Vomiting in children and babies
It’s normal for babies and children to vomit occasionally. In most cases, it will last no longer than 1 to 2 days. It isn’t usually a sign of anything serious.
Speak to your GP if:
- your child is repeatedly vomiting and is unable to hold down fluids
- you think they’re dehydrated – symptoms of dehydration can include a dry mouth, crying without producing tears, peeing less or not wetting many nappies, and drowsiness
- their vomit is green or contains blood
- they have been vomiting for more than a day or two
- your child is vomiting and has symptoms of an infection such as a high temperature (fever) and irritability
- you’re worried about your child
- your child stops breast or bottle feeding while they’re ill
- your child is a baby and has vomited 3 times or more in the past 24 hours
If your GP is closed, phone 111.
Looking after your child at home
In most cases, you can treat your child safely at home. Make sure they keep drinking fluids to prevent dehydration.
If your baby is vomiting, carry on breastfeeding or giving them milk feeds. If they seem dehydrated, they’ll need extra fluids.
Children who are vomiting should keep taking small sips of clear fluid, such as water or clear broth. Fruit juice and fizzy drinks should be avoided until they’re feeling better. If they’re not dehydrated and haven’t lost their appetite, it’s fine for your child to eat solid foods as normal.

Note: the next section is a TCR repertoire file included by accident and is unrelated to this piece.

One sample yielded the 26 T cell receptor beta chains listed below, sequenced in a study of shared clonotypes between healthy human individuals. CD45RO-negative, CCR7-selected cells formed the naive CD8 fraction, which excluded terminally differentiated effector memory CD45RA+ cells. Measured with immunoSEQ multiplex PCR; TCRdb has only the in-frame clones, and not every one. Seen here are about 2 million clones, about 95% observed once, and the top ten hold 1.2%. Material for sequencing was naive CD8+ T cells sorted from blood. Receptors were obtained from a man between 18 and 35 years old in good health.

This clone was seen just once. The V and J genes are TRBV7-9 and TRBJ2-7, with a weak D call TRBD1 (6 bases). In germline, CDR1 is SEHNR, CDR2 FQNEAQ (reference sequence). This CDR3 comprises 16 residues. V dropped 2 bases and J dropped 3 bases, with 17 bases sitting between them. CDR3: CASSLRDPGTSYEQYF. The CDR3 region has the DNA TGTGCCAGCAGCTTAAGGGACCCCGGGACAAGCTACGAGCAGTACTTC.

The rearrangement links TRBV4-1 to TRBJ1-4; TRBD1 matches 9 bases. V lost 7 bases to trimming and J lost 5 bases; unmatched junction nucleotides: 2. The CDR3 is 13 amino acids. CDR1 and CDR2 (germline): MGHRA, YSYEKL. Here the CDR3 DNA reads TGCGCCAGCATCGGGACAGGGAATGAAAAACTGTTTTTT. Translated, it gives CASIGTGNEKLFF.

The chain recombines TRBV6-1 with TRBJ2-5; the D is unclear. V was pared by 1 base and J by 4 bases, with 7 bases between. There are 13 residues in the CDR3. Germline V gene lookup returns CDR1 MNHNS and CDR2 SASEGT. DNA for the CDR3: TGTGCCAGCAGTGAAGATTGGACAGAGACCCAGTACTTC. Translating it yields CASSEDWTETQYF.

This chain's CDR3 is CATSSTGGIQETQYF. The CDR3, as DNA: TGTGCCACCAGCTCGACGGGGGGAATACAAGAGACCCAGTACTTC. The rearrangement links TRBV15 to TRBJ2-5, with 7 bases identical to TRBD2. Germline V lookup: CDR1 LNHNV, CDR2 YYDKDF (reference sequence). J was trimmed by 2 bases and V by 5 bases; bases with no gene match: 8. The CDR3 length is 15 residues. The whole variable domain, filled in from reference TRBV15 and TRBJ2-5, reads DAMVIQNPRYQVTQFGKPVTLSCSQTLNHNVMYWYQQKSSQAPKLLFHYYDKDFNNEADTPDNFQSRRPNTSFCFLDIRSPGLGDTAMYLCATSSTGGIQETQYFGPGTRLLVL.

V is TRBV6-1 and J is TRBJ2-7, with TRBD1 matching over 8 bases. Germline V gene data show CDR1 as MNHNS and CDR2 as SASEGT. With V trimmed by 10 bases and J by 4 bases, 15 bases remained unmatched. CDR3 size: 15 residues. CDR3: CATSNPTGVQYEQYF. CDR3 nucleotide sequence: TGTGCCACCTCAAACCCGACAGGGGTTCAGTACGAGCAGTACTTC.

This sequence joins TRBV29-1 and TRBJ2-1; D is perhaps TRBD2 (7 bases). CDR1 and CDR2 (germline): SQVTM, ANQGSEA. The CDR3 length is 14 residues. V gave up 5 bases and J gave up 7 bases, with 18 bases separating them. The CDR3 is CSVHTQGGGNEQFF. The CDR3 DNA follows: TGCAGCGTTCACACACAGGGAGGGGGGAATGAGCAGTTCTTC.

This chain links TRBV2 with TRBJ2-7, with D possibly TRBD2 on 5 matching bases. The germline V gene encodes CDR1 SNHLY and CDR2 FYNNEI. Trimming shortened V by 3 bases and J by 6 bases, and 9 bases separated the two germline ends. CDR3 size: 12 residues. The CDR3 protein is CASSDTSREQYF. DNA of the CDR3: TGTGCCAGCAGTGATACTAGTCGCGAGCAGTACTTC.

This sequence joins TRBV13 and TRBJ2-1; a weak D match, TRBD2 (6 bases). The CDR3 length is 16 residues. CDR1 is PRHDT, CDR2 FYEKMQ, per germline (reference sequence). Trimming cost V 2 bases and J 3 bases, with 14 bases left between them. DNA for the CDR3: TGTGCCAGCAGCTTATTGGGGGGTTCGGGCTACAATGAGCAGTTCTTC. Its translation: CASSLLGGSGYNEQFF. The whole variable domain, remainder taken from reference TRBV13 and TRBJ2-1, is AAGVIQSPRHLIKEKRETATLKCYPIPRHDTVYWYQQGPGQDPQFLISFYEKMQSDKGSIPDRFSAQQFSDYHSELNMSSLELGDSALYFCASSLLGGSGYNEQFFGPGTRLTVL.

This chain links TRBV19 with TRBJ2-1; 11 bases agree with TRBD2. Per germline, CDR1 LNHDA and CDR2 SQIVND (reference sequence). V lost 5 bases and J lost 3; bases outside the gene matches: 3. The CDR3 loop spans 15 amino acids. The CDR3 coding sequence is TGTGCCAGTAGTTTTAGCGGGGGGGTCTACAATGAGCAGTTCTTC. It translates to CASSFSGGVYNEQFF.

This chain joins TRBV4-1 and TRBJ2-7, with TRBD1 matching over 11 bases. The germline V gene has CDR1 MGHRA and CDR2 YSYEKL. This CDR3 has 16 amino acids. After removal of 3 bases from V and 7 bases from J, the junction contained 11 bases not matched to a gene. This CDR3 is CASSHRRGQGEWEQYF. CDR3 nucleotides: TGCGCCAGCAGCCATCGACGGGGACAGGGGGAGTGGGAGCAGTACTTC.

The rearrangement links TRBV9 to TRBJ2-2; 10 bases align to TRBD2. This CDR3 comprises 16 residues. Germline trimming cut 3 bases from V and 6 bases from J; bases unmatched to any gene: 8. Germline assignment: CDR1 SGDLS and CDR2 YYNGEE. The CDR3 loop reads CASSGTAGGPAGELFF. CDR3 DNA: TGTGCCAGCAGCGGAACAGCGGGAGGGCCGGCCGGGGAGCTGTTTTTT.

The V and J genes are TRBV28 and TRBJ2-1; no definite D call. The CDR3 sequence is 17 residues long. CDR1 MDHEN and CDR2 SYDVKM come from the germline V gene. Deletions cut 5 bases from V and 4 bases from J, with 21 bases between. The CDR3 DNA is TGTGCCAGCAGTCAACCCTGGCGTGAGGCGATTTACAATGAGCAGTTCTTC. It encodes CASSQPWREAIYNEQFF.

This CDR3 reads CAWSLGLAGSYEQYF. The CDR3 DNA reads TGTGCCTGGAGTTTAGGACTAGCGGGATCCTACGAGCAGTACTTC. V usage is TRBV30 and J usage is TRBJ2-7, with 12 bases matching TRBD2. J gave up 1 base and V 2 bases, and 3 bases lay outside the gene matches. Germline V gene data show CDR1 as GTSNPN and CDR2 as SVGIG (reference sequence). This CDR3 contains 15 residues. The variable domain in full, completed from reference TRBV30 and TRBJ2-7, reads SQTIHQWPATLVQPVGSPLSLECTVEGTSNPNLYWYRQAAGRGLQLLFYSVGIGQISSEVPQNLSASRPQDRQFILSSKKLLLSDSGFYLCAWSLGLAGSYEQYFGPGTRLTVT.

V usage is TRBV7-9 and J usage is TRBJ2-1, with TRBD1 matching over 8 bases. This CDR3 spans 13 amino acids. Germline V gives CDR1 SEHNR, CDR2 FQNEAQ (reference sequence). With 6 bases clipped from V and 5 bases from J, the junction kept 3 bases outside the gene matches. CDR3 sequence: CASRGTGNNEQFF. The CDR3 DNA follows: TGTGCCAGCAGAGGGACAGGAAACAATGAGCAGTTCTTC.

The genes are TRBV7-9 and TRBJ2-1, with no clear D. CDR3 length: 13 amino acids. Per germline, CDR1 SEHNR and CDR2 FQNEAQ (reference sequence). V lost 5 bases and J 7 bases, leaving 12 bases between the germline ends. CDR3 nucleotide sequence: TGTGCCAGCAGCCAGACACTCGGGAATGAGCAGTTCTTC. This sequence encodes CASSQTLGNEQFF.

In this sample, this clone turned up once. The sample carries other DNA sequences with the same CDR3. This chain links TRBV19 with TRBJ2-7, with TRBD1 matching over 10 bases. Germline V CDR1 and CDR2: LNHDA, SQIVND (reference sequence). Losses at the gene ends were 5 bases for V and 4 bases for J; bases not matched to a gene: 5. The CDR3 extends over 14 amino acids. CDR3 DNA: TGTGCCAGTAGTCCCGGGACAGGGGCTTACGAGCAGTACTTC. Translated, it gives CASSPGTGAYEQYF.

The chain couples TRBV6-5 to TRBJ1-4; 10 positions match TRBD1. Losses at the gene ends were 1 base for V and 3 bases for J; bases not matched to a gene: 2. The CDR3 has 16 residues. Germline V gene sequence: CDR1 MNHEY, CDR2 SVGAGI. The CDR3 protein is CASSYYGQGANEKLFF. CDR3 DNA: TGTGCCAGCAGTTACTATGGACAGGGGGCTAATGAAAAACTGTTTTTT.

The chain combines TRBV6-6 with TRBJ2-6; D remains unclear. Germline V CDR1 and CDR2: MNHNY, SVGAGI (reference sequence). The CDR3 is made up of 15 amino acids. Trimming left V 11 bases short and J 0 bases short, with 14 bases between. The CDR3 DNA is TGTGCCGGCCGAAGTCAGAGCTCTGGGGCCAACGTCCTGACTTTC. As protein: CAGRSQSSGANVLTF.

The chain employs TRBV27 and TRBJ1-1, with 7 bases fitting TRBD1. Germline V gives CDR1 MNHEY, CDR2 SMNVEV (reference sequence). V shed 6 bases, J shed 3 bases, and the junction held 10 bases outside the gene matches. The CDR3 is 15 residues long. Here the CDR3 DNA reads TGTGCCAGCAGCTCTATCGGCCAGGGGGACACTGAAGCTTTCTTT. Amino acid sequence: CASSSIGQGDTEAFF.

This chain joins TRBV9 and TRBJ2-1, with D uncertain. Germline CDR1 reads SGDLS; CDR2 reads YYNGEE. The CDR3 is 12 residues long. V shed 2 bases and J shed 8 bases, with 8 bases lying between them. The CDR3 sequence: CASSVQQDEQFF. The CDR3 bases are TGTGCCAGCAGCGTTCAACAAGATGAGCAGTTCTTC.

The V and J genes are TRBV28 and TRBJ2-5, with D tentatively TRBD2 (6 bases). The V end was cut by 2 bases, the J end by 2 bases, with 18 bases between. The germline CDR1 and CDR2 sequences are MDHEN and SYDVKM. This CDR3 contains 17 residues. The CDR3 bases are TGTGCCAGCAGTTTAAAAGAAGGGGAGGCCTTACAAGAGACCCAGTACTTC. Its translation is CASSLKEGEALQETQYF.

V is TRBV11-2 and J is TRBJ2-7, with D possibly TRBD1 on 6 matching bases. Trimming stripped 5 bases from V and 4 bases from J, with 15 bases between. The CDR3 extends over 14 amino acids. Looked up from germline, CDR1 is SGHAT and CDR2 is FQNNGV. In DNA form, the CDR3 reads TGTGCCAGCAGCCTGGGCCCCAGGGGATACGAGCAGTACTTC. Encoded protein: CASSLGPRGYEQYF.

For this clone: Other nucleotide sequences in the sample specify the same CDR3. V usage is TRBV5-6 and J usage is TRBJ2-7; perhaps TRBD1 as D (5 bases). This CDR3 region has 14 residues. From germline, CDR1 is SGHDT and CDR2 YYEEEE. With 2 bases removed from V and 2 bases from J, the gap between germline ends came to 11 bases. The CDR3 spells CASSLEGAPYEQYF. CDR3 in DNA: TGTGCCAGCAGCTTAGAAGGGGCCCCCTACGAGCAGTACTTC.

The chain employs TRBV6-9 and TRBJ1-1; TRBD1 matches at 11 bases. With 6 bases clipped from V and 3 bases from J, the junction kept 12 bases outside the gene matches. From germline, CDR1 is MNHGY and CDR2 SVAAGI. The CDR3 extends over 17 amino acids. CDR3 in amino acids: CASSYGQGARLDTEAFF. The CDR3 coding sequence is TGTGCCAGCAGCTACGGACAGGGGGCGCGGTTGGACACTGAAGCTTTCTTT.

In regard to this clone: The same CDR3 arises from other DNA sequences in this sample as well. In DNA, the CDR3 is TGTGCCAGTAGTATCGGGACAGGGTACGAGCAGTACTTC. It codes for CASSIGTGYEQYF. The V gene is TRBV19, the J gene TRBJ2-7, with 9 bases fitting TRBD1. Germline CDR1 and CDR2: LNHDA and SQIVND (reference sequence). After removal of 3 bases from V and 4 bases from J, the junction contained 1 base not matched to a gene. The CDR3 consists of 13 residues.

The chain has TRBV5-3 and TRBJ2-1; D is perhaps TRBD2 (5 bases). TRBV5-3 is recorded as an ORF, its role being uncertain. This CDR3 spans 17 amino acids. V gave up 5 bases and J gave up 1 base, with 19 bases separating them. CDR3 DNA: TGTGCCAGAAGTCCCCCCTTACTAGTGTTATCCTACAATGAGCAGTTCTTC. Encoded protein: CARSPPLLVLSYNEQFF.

Speak to your GP or pharmacist if you’re concerned about dehydration. They may recommend an oral rehydration solution for your child. Contact your GP practice if your child is unable to hold down oral rehydration solution.
Stay at home until at least 48 hours after the last episode of vomiting or diarrhoea to prevent spreading any infection to others.
Causes of vomiting in children
Causes of vomiting in children include:
Causes of vomiting in babies
Causes of vomiting in babies include:
- a food allergy or milk intolerance
- gastro-oesophageal reflux – where stomach contents escape back up the gullet
- too big a hole in the bottle teat, which causes your baby to swallow too much milk
- accidentally swallowing something poisonous
- congenital pyloric stenosis – a condition present at birth where the passage from the stomach to the bowel has narrowed, so food is unable to pass through easily; this causes projectile vomiting
- a strangulated hernia – your baby will vomit frequently and cry as if they’re in a lot of pain; this should be treated as a medical emergency
- intussusception (where the bowel telescopes in on itself) – as well as vomiting, your baby may look pale, floppy and have symptoms of dehydration